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Bradford Wilcox
Photo by Jenny Gerow
Bradford Wilcox

Faith makes a good dad

By Charlotte Crystal

Catholic and evangelical Christian fathers spend a lot of one-on-one time with their children, making them the best dads studied by a University of Virginia sociologist and expert on religion and families.

“My research shows that evangelical Protestant and Catholic fathers are, on average, more involved with their children than fathers who have no religious affiliation,” said W. Bradford Wilcox, assistant professor of sociology at U.Va. “Evangelical Protestant fathers, including Southern Baptists, are very involved with their children, which I found surprising, given their tendency to embrace traditional gender attitudes.”

Previous research has shown that fathers are nearly as important as mothers in guiding children through the challenges of childhood and adolescence. But what makes some fathers more likely than others to focus on their children? Supporters of evangelical Christian denominations often argue that a father’s faith can motivate a dad to be there for his kids. Wilcox’s research suggests they may be right.

Wilcox studied fathers who lived with their children (ages 5-18), and who participated in the National Survey of Families and Households in 1987-88 and 1992-94. Wilcox’s analysis of that data resulted in his study, “Religion, Convention, and Paternal Involvement,” which appears in the just-released, August 2002 issue of Journal of Marriage and Family.

Wilcox focused on three measures of paternal involvement. The first was one-on-one interaction. The fathers reported leisure time spent with the child, working on a project or playing with the child, private talks, and help with reading or homework. The second was family dinners. Fathers were asked how many evenings a week the whole family had dinner together. Finally, the dads reported on their participation in youth-related activities. They were asked how many hours in the average week they participated as an advisor, coach or leader of school activities, community youth groups, sports activities or religious youth groups.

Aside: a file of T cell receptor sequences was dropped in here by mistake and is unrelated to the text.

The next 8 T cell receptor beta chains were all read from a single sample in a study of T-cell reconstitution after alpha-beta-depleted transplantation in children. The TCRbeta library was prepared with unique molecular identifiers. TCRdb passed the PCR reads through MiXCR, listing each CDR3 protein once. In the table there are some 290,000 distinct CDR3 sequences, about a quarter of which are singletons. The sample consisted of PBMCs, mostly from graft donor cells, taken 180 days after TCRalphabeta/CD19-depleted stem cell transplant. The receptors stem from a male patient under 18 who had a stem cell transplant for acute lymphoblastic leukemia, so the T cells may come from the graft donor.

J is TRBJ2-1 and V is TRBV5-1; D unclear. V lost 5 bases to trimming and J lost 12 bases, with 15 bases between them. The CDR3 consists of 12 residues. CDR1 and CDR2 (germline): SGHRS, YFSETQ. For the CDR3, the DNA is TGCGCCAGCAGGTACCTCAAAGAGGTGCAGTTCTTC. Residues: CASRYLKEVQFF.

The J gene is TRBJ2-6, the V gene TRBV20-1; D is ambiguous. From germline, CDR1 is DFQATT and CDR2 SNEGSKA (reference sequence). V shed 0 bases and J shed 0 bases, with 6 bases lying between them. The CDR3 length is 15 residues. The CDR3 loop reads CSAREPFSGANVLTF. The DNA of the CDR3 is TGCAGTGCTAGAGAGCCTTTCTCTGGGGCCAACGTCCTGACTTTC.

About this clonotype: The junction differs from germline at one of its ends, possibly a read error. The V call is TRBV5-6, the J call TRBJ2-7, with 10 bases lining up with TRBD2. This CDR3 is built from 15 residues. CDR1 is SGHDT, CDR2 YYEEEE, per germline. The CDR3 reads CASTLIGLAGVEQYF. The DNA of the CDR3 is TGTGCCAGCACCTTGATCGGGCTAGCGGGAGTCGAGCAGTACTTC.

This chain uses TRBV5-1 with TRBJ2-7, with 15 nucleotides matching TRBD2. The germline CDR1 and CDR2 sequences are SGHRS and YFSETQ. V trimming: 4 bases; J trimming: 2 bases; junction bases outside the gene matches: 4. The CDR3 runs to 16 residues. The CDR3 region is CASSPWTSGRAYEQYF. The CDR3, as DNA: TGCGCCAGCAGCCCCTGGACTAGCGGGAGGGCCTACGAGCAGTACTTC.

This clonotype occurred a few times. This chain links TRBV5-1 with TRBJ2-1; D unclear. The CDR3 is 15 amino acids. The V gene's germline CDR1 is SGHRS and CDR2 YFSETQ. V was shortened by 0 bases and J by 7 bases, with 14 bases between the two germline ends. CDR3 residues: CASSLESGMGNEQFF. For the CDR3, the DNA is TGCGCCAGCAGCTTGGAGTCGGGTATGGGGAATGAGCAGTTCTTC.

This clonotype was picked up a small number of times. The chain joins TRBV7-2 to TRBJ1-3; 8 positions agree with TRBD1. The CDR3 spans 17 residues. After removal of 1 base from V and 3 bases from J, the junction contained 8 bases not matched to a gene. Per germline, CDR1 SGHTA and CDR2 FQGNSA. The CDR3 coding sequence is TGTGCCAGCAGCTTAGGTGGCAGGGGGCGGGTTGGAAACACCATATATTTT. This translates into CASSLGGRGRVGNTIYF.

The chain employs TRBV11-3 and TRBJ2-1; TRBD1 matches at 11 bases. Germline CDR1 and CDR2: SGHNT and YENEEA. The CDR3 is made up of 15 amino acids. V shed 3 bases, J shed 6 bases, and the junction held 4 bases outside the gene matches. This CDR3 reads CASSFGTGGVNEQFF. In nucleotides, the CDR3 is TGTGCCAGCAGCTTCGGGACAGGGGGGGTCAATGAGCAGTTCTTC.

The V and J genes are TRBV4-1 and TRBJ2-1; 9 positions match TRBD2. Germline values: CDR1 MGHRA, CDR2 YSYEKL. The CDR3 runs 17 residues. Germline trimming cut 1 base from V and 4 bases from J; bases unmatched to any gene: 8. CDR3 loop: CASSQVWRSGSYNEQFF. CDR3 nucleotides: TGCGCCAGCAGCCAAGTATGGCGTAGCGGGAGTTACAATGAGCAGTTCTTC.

Fathers then were divided into four groups. The evangelical Protestant fathers were from Southern Baptist, Assembly of God, Pentecostal, Missionary Alliance, Christian Reformed and a number of other fundamentalist and evangelical churches. The mainline Protestant fathers were from Episcopal, Lutheran, Presbyterian, Methodist or Congregational churches. The final two groups were Catholic dads, and fathers who identified themselves as unaffiliated with a particular church.

So how did these dads measure up?

The results put evangelical Christian dads at the top or near the top in each area. The measure of one-on-one interaction showed that evangelical dads were more involved than unaffiliated dads and mainline Protestant dads. Catholic dads fell somewhere in between.

A count of family dinners showed evangelical Protestant dads, in the average year, had roughly 27 more dinners with their families than unaffiliated fathers. Catholic and mainline Protestant fathers fell in between evangelical Protestant and unaffiliated fathers.

Both evangelical Protestant and Catholic dads were more involved in youth activities than unaffiliated dads, with Catholic dads coming out on top. “Evangelical Protestant and Catholic churches may sponsor more youth-related activities than other churches, providing a broader range of activities for fathers and children to share,” Wilcox suggested.

Sally Gallagher, associate professor of sociology at Oregon State University, agreed:

“Wilcox’s analysis demonstrates that religious culture or subculture matters; that the content of religious belief and practice does indeed make a difference in men’s involvement as parents. Sociologists interested in understanding families must now do more to account for how the content of religious beliefs, communities, and institutions encourage and reinforce certain family practices.”


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